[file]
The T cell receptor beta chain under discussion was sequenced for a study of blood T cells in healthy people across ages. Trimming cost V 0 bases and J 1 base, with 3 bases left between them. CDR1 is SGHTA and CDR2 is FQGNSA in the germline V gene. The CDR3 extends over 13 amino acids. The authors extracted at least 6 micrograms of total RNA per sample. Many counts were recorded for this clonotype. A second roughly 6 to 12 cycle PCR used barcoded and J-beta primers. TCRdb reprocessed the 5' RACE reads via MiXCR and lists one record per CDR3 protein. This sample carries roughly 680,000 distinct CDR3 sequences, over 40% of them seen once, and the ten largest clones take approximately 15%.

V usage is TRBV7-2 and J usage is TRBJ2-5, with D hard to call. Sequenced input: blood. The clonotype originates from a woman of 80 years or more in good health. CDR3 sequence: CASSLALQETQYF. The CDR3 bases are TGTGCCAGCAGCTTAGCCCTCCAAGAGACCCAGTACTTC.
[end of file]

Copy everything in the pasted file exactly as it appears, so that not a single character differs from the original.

The T cell receptor beta chain under discussion was sequenced for a study of blood T cells in healthy people across ages. Trimming cost V 0 bases and J 1 base, with 3 bases left between them. CDR1 is SGHTA and CDR2 is FQGNSA in the germline V gene. The CDR3 extends over 13 amino acids. The authors extracted at least 6 micrograms of total RNA per sample. Many counts were recorded for this clonotype. A second roughly 6 to 12 cycle PCR used barcoded and J-beta primers. TCRdb reprocessed the 5' RACE reads via MiXCR and lists one record per CDR3 protein. This sample carries roughly 680,000 distinct CDR3 sequences, over 40% of them seen once, and the ten largest clones take approximately 15%.

V usage is TRBV7-2 and J usage is TRBJ2-5, with D hard to call. Sequenced input: blood. The clonotype originates from a woman of 80 years or more in good health. CDR3 sequence: CASSLALQETQYF. The CDR3 bases are TGTGCCAGCAGCTTAGCCCTCCAAGAGACCCAGTACTTC.